As an aside – you can usually find good deals on rod and reel combos from the big-name rod builders. These combos come with a rod, reel, backing, fly line, and leaders.
So, you have your rod and reel. Now you need to find some fly line backing and fly line.
Most of the backing used on fly reels is a 20-pound braid material, similar to what you’d find as backing on big-game conventional reels. Obviously, fly reels use quite a lot less of it, but it serves the same function. Fly line backing exists to help keep the fly line off the spool, increase the amount of line retrieved with each spool revolution, and to give you extra line should a big fish take more than the standard 90 feet of fly line.
Backing isn’t very expensive, and a 100-yard spool can easily rig up two reels’ worth of fly line.
After getting your rod, reel, and backing, you’re ready to pop on some fly line. Just like everything in fly fishing, you have more options here than you likely know what to do with. But luckily, we’re here to help distill it all for you.
Choosing a Fly Line
Fly line is made in two general types – weight forward and double taper. A weight forward line has almost all the weight of the line in the first 40 feet of the line. The rest of the line is thin, but still floats like the rest of your line.
A double-taper line has all the weight of the fly line evenly distributed throughout its 90-foot length. And remember, fly rods get their power from the weight of the fly line they cast. A 5-weight rod needs a 5-weight line to cast properly. There are very few instances when you’d want to fish a rod with a line that’s not the right weight.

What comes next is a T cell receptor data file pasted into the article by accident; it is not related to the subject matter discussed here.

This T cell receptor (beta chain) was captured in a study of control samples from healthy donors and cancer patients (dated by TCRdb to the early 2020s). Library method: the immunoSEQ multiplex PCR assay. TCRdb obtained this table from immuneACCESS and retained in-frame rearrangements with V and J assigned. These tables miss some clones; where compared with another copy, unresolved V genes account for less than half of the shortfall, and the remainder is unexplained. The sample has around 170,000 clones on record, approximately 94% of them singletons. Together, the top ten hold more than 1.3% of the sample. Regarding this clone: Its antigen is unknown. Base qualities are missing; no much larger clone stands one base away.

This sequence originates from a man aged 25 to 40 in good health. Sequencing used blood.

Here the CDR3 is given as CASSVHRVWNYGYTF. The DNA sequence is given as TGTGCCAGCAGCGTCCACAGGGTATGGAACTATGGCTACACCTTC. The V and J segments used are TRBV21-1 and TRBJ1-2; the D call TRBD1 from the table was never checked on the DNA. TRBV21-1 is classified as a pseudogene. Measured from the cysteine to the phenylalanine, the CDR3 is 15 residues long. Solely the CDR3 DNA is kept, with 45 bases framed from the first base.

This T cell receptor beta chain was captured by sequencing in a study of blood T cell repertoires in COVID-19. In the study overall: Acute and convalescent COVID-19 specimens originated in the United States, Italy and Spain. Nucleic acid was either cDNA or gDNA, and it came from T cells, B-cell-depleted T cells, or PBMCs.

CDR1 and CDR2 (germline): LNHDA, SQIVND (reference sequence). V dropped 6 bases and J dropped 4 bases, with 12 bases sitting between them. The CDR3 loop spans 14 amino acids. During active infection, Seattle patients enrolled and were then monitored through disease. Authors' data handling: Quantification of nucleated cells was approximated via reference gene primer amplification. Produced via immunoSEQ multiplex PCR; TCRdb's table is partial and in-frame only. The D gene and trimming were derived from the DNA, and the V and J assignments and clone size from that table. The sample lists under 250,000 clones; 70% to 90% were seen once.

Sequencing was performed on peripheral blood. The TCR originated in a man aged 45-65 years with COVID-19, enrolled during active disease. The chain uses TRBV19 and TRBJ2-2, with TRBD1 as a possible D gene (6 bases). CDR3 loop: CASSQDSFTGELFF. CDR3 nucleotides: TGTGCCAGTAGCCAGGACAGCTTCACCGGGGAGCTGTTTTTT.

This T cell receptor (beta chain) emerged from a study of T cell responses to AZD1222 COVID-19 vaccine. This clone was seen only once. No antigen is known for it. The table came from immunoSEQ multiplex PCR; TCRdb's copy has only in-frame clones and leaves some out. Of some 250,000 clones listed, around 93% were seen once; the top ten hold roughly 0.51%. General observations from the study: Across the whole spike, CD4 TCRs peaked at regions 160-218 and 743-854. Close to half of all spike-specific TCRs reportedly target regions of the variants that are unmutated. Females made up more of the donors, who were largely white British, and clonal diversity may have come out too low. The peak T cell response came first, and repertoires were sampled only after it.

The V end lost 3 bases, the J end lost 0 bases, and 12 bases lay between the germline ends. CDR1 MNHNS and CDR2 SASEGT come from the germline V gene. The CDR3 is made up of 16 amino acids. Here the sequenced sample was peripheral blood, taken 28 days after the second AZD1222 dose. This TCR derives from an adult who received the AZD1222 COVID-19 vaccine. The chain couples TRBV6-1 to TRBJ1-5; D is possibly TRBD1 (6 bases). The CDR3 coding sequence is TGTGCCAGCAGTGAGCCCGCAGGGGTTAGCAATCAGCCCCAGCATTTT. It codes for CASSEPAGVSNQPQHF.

Weight forward lines are the most popular, because they help load a fly rod quicker, and are more friendly to the fast-action of today’s graphite fly rods. Double taper lines are used primarily on older graphite, bamboo, and fiberglass rods. That is the rods with slower, softer action.
Check out our post here on the Best Fly Line here.
Choosing a Leader
Leader is the next thing to buy on your list, and this is the one where all the differences really don’t matter. A good 9-foot 5x monofilament leader is all you need to start catching fish. Grab a spool of 5x tippet to go along with it, so you can restore the fine end of your leader after cutting off and retying multiple flies.
Now, you have all your gear, and you’re ready to rig up the fly rod. Just how exactly do you go about it?
To get set up, you’ll want a pair of scissors, a trash can, and an empty table. First, get your fly reel out of the packaging, and pop the spool off of the frame.
Loading the Fly Reel with Backing
Then, you’ll want to take some fly line backing off the backing spool, and – while keeping the backing attached to its spool – tie the backing onto the fly reel spool. There are a variety of knots you can use here, but the arbor knot is one of the most common.
Once you have the backing tied onto the reel spool, carefully put the spool back on the reel so that the backing isn’t pinched between the spool and the reel frame.
The backing should then easily reel off its spool and onto the reel. You’ll need to apply some pressure to the first few turns of backing. Running it through a book, or sitting on it as it comes off the backing spool and onto the reel, is a good way to make sure it’s tight enough.
Once the backing is on firmly, you can reel on anywhere from 50 to 100 yards of it, depending on how deep your reel spool is, and how much backing you want. For most trout reels, 60 yards is a perfect amount of backing.
After the backing is on, take your scissors and cut it off close to the backing spool. Set that spool aside, and open your fly line.
Attaching the Backing to the Fly Line